Iowa’s Ahmad Wagner never could quiet the football whispers

IOWA CITY, Iowa — Ahmad Wagner has heard the football whispers from the moment he signed his letter of intent to play basketball at Iowa.

In his only season playing football, Wagner  caught  58 passes for 1,028 yards and 17 touchdowns  and was named first-team all-state  at Wayne (Ohio) High School In the 2014 Ohio Division I title game, Wagner caught an 11-yard touchdown pass in the first quarter and later returned a kickoff 90 yards for a score. Wagner finished with 5 catches for 55 yards to go with 109 return yards in then loss.

Wagner   (6-foot-7, 235 pounds)  made quite an impression on football coaches in his brief moment on the gridiron. Kentucky offered Wagner a scholarship and Ohio State was interested. But Wagner never wavered from his commitment to Iowa basketball. In fact, he had no idea why colleges were even interested in him for football.

“It’s all kind of strange to me because I still didn’t think I was that good,” Wagner told Land of 10 in January. “It’s really flattering, and it’s a blessing that people saw that kind of potential in me.”

In three basketball seasons, Wagner  started 25 games for the Hawkeyes and played in 96. As a sophomore he  averaged 4.8 points and 3.4 rebounds. He won the team’s Most Improved Player Award and was given the  Kenny Arnold Hawkeye Spirit Award.

But as junior, Wagner saw limited action with the Hawkeyes. He put up just 1.7 points and 1.7 rebounds in 30 games. He averaged just 9.1 minutes of action on a team that finished 14-19. Football once again flickered for Wagner as he stared into his shrinking athletic future.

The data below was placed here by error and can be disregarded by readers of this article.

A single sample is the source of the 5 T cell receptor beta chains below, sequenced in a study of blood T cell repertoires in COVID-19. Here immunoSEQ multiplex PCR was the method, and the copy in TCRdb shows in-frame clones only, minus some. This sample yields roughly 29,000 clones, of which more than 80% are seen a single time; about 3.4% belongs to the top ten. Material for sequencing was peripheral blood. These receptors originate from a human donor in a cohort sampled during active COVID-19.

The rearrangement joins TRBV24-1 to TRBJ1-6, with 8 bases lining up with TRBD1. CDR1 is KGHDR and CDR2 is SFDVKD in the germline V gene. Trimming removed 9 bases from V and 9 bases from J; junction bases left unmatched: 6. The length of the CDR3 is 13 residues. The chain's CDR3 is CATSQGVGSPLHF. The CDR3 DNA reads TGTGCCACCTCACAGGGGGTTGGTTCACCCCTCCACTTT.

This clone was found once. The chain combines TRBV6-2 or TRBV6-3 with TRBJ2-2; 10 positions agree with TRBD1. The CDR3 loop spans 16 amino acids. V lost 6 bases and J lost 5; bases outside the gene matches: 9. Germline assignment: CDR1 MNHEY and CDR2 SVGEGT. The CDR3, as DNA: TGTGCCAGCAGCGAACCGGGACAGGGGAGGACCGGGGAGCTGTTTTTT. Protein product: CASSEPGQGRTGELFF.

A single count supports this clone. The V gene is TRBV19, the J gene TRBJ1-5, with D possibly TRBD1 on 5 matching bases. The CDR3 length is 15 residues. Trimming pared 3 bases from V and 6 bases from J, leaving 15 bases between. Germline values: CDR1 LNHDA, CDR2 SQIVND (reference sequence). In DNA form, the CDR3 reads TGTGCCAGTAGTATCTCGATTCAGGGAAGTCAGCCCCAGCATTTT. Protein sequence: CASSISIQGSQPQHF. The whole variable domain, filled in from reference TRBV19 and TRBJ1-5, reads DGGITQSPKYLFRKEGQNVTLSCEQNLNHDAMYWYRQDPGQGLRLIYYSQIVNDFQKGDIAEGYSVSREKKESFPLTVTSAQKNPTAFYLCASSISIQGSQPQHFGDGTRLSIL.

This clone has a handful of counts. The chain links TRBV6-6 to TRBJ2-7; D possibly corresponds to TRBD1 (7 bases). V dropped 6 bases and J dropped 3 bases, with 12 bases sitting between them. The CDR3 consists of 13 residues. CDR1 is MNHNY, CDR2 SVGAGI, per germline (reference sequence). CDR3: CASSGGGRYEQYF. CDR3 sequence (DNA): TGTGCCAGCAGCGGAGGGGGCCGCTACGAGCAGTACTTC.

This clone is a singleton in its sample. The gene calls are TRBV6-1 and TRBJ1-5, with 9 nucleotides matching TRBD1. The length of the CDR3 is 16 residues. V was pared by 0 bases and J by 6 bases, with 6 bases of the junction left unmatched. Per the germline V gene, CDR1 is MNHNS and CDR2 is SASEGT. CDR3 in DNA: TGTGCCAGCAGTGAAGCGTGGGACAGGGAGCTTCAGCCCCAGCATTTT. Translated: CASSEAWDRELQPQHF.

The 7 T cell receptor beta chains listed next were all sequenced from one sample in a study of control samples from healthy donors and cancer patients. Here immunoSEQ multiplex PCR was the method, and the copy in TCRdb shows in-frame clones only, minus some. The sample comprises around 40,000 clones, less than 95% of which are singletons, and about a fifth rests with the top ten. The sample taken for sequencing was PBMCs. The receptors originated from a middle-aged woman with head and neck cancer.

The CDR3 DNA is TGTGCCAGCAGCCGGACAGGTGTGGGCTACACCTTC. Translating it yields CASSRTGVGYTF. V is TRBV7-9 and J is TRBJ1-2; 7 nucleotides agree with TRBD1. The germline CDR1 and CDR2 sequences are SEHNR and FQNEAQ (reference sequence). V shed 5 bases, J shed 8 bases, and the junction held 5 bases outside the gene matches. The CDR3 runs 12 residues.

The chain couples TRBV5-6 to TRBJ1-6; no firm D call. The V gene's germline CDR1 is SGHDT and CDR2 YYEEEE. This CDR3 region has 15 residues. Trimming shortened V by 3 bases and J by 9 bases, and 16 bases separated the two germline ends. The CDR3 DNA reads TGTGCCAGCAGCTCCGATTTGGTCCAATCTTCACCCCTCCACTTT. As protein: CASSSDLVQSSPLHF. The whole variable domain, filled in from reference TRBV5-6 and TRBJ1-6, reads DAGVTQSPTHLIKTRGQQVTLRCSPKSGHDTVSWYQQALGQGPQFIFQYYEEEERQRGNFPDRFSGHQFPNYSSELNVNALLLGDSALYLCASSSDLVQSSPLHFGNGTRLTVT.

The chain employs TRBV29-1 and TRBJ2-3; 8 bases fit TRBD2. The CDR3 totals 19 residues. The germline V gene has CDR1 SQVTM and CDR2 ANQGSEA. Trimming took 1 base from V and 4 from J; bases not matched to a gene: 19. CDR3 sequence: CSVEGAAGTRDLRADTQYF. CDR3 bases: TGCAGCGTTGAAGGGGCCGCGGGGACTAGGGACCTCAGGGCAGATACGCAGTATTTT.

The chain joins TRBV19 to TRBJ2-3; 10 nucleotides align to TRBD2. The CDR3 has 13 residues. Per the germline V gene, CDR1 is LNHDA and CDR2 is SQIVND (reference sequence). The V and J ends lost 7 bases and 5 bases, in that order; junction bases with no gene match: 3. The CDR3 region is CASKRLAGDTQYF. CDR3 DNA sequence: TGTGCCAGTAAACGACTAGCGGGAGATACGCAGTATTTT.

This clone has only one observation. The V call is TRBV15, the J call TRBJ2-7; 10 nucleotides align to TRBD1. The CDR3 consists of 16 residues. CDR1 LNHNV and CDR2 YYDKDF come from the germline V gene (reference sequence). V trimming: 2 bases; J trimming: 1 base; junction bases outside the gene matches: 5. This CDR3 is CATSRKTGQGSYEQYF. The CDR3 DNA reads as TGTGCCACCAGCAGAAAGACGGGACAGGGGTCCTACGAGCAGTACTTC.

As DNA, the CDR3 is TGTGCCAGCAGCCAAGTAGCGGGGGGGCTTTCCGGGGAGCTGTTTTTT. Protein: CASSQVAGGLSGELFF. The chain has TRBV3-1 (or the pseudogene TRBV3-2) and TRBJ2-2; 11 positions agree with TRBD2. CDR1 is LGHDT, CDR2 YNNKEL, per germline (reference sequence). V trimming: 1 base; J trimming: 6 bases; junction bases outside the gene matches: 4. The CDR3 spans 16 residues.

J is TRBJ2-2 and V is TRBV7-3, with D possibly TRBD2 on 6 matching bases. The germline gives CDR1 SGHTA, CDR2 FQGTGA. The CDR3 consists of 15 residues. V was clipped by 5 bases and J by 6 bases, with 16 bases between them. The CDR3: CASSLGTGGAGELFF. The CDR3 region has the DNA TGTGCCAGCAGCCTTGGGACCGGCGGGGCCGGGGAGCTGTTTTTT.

Throughout basketball season, Wagner remained focused on his squad, even as former Iowa football center James Daniels told Land of 10, “Ahmad should play football.” Tuesday, Wagner saw that his best option to play sports professionally was indeed to shift from the hardwood to the gridiron.

So that’s what he did. 

“My plan now is to train and get my body into football shape so I can be ready for when I decide where I will finish my athletic and academic goals,” Wagner said in a statement. “Thank you Hawkeye nation for your support and welcoming me when I first stepped onto campus.”

Wagner considers himself a wide receiver and after anchoring his high school’s 4×100-meter relay team to a fourth-place finish, he has the speed to play receiver in college. Wagner is eligible to compete in football right away at Iowa or a lower-division school. It’s unclear whether he could play football right away for another Football Bowl Subdivision school.

Frankly, it’s mutually beneficial for Wagner to play wide receiver at Iowa. The Hawkeyes have a need at split end, and both the football staff and Wagner know each other well. Wagner could finish earning his degree, work with the team right now and compete for snaps this spring. If it doesn’t work out after this fall, he could always leave as a graduate transfer for his final season.

Wagner is a physical presence with high character and solid leadership qualities. He competed against terrific athletes in the post and often held his own. He has a chance to begin something special as a receiver in college and perhaps enhance his qualities professionally. Former college basketball players such as Jimmy Graham, Tony Gonzalez and Antonio Gates turned into All-Pro tight ends. Former Penn State forward Ross Travis switched sports after his basketball career and became an NFL tight end. Even former Western Kentucky forward George Fant turned into a starting NFL tackle with the Seattle Seahawks.

Those examples show Wagner he can switch from decent basketball player to upper-level football player. Now he has two years left to prove it.

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